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Report Finds Federal Prisoners Exposed to Toxic Metals in Recycling Jobs

A four-year study by the U.S. Department of Justice’s Office of the Inspector General (OIG), released in October 2010, found that prisoners and employees at ten federal prisons were exposed to hazardous metals and materials while handling electronic waste in recycling programs.

The study was initiated following complaints by Leroy Smith, Jr., a Bureau of Prisons (BOP) safety manager at USP Atwater in California. Federal investigators found examples of “serious misconduct,” including “carelessness or indifference” to prisoner safety in the electronics recycling programs at Atwater and other federal prisons, as well as “numerous violations of health, safety, and environmental laws, regulations, and BOP policies.” OIG investigators examined recycling programs at ten federal facilities, including Leavenworth, KS, Lewisburg, PA and Tucson, AZ.

The BOP, which operates prison industry programs through Federal Prison Industries, also known as UNICOR, has used prisoners to recycle computers, monitors and other electronic equipment since 1997. The recycling process can be dangerous because cathode ray tubes (CRTs) in computer monitors can contain up to five pounds of lead. The recycling process normally involved breaking the CRTs, which would release lead dust into the air. Smith, while safety manager at Atwater, became concerned in 2001 and 2002 about the airborne toxic dust. [See: PLN, July 2009, p.21; Jan. 2009, p.1; March 2007, p.1].

OIG investigators noted that prior to 2003, when recycling procedures were changed, prisoners had been exposed to levels of cadmium and lead “far higher” than allowed by federal workplace standards. The 433-page study also cited “numerous instances of staff misconduct and performance failures” that “included actions that endangered staff and inmates: dishonesty, dereliction of duty, and theft, among others.”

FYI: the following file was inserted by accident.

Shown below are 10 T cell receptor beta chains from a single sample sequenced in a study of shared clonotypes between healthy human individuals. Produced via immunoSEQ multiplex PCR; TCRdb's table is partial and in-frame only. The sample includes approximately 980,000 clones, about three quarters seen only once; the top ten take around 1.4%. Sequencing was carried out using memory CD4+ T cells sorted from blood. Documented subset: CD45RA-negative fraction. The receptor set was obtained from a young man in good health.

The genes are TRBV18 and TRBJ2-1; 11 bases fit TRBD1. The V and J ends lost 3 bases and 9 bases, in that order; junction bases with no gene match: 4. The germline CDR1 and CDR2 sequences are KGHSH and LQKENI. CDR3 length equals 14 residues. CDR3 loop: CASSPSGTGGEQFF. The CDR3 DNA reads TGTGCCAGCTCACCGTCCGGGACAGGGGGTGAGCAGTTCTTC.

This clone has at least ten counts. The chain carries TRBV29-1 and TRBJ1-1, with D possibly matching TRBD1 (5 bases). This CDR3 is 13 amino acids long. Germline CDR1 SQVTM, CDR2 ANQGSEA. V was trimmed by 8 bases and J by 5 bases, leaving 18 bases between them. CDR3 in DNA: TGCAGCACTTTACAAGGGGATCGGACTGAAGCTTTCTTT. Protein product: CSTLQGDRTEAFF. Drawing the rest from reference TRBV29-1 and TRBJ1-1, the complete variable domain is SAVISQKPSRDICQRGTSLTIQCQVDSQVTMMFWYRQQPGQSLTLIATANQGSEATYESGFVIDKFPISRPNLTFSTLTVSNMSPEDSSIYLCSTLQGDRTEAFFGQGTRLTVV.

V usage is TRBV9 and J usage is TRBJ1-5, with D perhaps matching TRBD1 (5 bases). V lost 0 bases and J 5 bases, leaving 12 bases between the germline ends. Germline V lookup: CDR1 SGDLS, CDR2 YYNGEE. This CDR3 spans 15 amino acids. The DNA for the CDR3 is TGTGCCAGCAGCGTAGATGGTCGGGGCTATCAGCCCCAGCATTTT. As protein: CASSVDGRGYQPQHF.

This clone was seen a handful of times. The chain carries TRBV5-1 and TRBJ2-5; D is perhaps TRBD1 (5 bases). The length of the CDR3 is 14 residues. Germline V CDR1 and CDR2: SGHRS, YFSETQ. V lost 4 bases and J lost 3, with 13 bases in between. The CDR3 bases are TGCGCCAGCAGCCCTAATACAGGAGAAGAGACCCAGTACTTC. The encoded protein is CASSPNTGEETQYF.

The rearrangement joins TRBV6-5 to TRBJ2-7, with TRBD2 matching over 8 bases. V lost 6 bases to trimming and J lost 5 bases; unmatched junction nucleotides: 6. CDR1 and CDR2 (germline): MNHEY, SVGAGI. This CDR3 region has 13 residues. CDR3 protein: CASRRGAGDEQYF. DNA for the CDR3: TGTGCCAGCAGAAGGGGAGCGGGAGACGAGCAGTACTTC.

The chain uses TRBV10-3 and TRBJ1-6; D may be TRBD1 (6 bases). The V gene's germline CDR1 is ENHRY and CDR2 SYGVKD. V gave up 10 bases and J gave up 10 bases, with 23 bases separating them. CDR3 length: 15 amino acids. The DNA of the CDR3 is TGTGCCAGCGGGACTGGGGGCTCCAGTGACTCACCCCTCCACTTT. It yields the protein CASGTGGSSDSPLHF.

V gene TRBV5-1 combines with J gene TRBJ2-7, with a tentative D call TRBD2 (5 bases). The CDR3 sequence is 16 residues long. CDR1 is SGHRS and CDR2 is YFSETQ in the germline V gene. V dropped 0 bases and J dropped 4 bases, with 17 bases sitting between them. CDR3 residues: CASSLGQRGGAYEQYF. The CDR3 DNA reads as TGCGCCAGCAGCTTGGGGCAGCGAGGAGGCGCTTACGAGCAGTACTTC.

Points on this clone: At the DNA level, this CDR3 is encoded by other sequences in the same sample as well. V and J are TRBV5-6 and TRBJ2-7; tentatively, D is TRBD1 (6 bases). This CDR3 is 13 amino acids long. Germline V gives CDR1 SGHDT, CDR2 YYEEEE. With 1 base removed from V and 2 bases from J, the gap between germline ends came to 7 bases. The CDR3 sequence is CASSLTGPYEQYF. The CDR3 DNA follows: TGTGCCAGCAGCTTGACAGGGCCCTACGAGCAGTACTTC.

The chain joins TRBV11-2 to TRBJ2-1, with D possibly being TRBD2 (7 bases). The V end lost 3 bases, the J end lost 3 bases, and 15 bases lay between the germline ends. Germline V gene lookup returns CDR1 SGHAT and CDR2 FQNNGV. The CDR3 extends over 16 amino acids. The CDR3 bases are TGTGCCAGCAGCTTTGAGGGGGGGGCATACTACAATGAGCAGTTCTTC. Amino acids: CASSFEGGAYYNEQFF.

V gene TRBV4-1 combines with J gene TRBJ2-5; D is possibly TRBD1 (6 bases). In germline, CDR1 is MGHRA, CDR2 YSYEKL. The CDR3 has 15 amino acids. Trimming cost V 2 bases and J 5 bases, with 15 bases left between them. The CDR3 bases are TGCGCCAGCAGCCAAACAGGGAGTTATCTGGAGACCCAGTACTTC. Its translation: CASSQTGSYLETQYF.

According to the OIG study, criminal prosecutions of BOP and UNICOR staff in Ohio and New Jersey were considered but were not pursued due to “various evidentiary, legal, and strategic concerns.” The OIG investigators recommended disciplinary action against several BOP and UNICOR officials, including Lawrence Novicky, general manager of UNICOR’s Recycling Business Group, and Atwater associate warden Samuel Randolph; however, most of the officials, including Novicky and Randolph, had already retired and no action could be taken.

Not surprisingly, Smith and others who were exposed to hazards in the UNICOR recycling programs called the BOP’s response inadequate. Smith’s attorney, Mary Dryovage of San Francisco, said BOP officials were “washing their hands” of prisoner health concerns. “There have been no repercussions for any of the wrongdoing,” she said, adding that Smith, despite receiving whistleblower status, had suffered negative career repercussions.

Although Smith filed suit against federal officials, the case was dismissed; an appeal to the Eleventh Circuit was dismissed in April 2010 for lack of prosecution. See: Smith v. United States, U.S.D.C. (N.D. Fla.), Case No. 5:08-cv-00084-RS-AK. Smith, who is still employed with the BOP, had received an “outstanding whistleblower” award from the Office of Special Counsel in 2006.

Meanwhile, the BOP stated that “changes already implemented in our operations and the changes planned will ensure that all of our operations continue to operate as safely as possible,” according to spokeswoman Traci Billingsley. “We are committed to ensuring compliance with all applicable health, safety, and environmental requirements,” she added.

The UNICOR recycling programs are still in operation at various BOP facilities, including Atwater. In 2009, UNICOR workers reportedly processed 39 million pounds of electronic waste. See: “A Review of Federal Prison Industries’ Electronic-Waste Recycling Program,” U.S. Dept. of Justice, Office of the Inspector General (Oct. 2010).

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Related legal case

Smith v. United States